3 Easy Ways to Step Up Your Sex Life With spring in full swing, it’s time you and your spouse get back in the groove—and these simple-to-apply tips can help. BY WENDY STRGAR
When you're able to talk about your sex life more openly you'll be able to go where you've never gone before.
“ Sexually speaking, being able to play fair and with abandon is the perfect equation where we can blossom into our hidden erotic selves.”
Sexual dissatisfaction is one of the top reasons cited when a person leaves their marriage. It is also one of this life’s most worthy challenges to take on—not only for the meaning and pleasure it can bring to our marriage, but also for the very real health benefits that a satisfying sex life bestows on our well-being. I also believe that learning how to satisfy our sex drive and grow our comfort with our erotic selves is a window, which reveals our deepest humanity.
It is no surprise that a massive consumer market designed to offer a quick fix for our sexual desires has ballooned into a billion dollar industry. But despite the millions of options available, there is no magic pill (even those that manage to sustain erections), toy or DVD of new sexual techniques that is going to bring you the kind of passionate intimate connection that we all long for.
There are however, some pretty straightforward shifts in focus and attention that will lead you towards more satisfying sexual experiences with your spouse and a comfort with who you are as an erotic human being. Here are a few ideas (not listed in order of potency) and take note on how your intimate life responds—even if you only try one at a time.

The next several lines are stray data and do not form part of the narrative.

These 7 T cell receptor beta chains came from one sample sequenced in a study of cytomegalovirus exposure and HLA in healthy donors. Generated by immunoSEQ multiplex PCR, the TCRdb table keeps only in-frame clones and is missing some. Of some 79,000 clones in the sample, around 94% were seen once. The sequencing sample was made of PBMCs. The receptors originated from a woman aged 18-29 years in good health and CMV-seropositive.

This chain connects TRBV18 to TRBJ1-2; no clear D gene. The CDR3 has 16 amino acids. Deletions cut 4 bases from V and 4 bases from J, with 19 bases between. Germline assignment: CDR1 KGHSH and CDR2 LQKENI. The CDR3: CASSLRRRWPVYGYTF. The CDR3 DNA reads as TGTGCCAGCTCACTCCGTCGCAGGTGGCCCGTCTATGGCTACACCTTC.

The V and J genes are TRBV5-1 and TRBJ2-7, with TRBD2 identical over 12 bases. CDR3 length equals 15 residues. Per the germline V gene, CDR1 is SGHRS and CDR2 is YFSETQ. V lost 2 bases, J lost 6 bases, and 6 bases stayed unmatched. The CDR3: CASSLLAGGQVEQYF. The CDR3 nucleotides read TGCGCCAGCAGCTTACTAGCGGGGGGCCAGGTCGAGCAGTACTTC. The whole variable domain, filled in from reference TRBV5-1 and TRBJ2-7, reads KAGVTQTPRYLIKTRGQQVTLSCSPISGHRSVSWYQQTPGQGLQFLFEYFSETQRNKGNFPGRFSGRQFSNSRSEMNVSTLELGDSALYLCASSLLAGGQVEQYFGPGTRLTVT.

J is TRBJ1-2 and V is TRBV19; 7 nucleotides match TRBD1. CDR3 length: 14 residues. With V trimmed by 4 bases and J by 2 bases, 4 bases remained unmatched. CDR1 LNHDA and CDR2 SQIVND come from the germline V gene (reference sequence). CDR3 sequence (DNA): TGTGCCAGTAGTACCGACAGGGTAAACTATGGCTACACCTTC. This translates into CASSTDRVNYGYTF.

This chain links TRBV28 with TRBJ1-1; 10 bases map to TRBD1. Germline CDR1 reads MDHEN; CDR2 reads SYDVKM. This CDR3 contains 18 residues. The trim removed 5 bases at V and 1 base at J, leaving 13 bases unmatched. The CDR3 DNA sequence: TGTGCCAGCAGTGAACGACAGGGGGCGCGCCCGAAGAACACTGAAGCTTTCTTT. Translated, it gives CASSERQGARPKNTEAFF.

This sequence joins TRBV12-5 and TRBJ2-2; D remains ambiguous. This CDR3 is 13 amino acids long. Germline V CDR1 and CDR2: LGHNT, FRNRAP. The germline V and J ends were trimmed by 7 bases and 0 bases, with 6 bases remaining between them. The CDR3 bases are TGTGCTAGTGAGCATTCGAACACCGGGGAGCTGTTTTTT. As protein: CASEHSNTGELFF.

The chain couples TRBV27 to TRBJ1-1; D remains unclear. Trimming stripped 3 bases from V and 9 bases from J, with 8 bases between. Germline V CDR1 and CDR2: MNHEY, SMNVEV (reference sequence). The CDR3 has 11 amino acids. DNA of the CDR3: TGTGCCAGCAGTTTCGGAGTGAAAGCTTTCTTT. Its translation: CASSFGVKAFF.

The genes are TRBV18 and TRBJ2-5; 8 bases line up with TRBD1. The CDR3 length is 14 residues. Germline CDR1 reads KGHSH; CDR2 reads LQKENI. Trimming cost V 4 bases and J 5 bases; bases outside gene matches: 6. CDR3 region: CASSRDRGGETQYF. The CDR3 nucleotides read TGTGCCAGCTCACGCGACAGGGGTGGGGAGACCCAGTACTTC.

Love Your Body
Our sex life lives within our physical body, so how you feel about and treat your body is a direct reflection of the respect you hold for your sex life.
For many, this must start with a decision to stop comparing our body to the myriad of Photoshopped images of models that even models don’t look like. Don’t sacrifice your access to pleasure in the patently false belief that sexual satisfaction will find you when you are more fit or more beautiful. Actually, studies have shown the reverse relationship to be true: opening yourself up to more sexual pleasure will make you recognize the beauty in your body as it is and inspire you to treat it better.
For me, the dictum that "bodies are designed for motion" is a good place to start. Get moving more often and find ways that offer you the experience of both building strength and discovering flexibility, both of which are critical for more pleasurable and long-lasting intimacy.
Dedicate yourself to finding ways to live more deeply in your body, which is easy when you don’t take your five senses for granted. Explore the range of scent, taste and touch that surrounds us, that we often overlook by being overly focused on visual and auditory stimulus—it will ground and nourish the richness of living in our bodies. Resolve to treat your body with a little more attention and loving kindness and it will reward you by revealing its capacity for pleasure—sexual and otherwise.